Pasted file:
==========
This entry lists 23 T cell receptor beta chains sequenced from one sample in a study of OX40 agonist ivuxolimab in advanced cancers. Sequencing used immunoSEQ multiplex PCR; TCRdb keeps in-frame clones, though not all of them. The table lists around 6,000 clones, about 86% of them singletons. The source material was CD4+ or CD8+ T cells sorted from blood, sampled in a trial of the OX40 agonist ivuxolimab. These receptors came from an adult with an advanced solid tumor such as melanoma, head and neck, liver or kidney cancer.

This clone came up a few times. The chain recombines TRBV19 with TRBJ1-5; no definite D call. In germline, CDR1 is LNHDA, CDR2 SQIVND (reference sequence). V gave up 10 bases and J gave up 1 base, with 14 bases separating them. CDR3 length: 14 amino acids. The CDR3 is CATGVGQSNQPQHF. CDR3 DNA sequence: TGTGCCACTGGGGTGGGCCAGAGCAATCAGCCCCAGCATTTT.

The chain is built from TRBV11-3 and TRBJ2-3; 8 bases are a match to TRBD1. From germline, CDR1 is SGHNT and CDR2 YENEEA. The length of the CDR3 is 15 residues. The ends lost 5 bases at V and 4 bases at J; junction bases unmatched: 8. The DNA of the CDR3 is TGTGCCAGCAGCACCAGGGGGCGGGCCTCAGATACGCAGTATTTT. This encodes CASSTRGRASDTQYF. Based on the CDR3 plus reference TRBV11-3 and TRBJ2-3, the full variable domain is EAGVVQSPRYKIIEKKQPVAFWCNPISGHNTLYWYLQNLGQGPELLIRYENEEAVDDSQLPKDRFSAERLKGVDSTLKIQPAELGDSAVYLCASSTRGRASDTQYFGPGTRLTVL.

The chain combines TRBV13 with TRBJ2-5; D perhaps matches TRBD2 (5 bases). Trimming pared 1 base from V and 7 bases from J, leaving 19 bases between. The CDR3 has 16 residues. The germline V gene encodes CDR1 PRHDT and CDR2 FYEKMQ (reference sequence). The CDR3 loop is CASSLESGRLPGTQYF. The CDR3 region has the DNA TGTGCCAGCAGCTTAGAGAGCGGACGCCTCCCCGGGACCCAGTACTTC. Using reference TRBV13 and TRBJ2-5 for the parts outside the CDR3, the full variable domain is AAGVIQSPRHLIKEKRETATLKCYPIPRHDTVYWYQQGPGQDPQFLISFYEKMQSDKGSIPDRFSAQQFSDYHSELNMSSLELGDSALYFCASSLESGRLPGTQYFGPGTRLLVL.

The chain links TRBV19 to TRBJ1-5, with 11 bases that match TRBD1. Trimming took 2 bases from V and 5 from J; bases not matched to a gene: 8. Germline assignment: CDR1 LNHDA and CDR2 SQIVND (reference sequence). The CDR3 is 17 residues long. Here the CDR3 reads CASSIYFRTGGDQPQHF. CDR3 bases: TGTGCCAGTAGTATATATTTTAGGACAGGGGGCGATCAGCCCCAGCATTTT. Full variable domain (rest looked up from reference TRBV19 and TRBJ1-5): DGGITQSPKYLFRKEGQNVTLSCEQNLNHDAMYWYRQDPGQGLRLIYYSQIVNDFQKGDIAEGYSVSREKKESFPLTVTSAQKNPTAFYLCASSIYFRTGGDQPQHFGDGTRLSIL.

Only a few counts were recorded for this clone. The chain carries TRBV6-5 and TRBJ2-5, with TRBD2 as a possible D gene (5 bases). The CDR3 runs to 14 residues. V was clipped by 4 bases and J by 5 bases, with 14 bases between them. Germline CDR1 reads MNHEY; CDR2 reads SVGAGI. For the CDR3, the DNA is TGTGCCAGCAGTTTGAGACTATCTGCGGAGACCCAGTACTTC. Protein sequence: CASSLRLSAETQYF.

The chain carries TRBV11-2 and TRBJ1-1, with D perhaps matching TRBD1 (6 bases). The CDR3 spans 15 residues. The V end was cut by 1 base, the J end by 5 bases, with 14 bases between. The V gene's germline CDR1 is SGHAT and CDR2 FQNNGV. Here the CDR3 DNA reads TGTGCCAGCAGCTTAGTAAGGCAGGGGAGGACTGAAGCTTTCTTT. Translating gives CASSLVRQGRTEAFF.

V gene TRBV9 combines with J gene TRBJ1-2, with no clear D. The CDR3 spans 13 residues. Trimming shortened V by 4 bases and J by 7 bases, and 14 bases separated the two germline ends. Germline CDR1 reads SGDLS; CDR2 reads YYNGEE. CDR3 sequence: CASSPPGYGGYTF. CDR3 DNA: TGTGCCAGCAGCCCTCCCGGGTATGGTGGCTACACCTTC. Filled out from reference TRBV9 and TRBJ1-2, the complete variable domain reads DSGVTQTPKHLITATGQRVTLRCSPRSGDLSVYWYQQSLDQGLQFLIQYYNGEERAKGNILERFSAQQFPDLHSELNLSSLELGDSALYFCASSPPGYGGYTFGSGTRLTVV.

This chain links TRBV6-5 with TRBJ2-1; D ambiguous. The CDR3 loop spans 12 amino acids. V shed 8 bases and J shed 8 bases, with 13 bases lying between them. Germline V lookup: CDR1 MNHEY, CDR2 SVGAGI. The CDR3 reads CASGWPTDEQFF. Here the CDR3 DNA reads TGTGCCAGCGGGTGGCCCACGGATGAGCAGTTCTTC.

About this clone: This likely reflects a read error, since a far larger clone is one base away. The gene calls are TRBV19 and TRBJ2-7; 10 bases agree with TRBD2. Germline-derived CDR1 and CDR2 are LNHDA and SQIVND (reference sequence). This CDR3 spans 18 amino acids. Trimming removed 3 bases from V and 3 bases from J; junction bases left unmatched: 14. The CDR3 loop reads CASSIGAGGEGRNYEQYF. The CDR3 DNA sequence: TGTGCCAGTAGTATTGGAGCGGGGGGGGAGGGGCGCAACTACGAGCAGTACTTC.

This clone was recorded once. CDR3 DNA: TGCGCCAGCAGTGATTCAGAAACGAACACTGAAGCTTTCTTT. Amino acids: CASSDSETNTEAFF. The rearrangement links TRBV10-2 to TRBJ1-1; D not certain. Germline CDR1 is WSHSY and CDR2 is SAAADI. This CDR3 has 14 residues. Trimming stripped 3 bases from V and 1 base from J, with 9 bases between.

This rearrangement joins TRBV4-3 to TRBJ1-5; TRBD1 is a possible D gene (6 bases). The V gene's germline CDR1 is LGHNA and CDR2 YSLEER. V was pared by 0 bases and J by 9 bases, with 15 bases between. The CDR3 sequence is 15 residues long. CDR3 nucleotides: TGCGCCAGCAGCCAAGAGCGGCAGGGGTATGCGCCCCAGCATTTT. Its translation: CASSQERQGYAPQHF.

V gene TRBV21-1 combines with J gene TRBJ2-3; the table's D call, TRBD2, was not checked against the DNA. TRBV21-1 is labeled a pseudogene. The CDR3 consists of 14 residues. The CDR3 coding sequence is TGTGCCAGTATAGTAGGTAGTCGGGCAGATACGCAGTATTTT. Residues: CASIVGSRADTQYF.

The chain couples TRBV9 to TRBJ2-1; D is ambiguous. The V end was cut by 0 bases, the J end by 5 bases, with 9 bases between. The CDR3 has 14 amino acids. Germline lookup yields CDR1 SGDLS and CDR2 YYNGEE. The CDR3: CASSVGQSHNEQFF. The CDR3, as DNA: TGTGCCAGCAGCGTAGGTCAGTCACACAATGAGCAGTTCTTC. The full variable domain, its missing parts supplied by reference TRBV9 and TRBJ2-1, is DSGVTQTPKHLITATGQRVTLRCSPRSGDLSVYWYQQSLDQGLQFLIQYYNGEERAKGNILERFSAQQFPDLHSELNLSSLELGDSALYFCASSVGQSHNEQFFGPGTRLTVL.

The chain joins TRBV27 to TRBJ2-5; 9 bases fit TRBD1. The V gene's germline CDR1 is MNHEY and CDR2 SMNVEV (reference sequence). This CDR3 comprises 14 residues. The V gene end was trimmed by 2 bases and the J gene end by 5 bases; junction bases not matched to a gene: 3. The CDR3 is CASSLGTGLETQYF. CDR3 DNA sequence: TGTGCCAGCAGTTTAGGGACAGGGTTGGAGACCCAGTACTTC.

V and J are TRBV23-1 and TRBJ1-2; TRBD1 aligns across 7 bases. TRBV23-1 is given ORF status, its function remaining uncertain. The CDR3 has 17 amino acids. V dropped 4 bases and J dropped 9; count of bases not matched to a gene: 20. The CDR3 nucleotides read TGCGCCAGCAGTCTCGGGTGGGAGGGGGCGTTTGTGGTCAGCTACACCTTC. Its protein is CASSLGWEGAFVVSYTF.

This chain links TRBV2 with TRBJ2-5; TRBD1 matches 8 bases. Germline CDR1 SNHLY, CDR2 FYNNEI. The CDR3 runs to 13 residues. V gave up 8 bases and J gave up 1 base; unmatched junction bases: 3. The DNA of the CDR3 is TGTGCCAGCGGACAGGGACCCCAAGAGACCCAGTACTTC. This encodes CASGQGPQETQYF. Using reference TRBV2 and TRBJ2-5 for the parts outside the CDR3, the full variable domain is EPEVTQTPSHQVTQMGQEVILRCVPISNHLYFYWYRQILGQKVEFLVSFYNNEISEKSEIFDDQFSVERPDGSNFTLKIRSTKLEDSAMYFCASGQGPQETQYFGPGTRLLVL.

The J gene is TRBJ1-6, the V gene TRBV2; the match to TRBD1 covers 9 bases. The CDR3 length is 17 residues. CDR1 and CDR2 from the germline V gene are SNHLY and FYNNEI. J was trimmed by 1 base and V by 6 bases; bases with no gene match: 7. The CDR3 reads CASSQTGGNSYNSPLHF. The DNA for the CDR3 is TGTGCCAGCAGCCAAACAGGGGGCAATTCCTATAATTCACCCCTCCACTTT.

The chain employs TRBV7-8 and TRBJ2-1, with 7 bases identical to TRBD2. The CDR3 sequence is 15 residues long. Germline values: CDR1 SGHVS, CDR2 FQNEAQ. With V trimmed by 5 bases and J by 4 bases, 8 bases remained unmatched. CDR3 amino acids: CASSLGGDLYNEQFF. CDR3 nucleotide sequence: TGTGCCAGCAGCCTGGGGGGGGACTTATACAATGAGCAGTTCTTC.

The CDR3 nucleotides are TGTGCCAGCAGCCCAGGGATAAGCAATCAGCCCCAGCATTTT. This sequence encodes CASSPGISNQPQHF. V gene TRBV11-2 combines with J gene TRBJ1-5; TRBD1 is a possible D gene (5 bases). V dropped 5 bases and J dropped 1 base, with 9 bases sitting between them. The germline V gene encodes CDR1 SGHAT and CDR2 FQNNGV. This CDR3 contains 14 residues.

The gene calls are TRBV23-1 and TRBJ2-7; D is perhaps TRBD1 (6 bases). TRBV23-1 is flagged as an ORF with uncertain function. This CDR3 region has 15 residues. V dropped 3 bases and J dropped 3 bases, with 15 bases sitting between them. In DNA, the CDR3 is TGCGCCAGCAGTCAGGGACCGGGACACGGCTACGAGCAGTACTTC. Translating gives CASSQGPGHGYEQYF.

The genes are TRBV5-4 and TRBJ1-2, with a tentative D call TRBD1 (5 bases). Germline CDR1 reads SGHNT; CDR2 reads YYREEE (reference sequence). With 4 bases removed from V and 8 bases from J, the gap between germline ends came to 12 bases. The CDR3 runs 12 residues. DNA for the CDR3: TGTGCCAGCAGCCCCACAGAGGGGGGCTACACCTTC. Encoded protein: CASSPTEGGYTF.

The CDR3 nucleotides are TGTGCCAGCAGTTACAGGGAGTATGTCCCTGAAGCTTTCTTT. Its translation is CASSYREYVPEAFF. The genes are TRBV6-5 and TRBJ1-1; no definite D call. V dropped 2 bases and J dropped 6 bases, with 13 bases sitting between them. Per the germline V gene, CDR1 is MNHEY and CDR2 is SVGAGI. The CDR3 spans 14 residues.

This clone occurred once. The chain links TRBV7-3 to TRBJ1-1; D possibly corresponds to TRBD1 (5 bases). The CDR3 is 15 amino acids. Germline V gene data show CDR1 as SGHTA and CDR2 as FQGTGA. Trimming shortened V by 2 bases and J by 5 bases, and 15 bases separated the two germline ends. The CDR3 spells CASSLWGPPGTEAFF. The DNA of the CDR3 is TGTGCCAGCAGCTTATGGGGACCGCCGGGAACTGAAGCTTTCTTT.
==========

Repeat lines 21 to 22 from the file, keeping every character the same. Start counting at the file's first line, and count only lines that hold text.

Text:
The gene calls are TRBV23-1 and TRBJ2-7; D is perhaps TRBD1 (6 bases). TRBV23-1 is flagged as an ORF with uncertain function. This CDR3 region has 15 residues. V dropped 3 bases and J dropped 3 bases, with 15 bases sitting between them. In DNA, the CDR3 is TGCGCCAGCAGTCAGGGACCGGGACACGGCTACGAGCAGTACTTC. Translating gives CASSQGPGHGYEQYF.

The genes are TRBV5-4 and TRBJ1-2, with a tentative D call TRBD1 (5 bases). Germline CDR1 reads SGHNT; CDR2 reads YYREEE (reference sequence). With 4 bases removed from V and 8 bases from J, the gap between germline ends came to 12 bases. The CDR3 runs 12 residues. DNA for the CDR3: TGTGCCAGCAGCCCCACAGAGGGGGGCTACACCTTC. Encoded protein: CASSPTEGGYTF.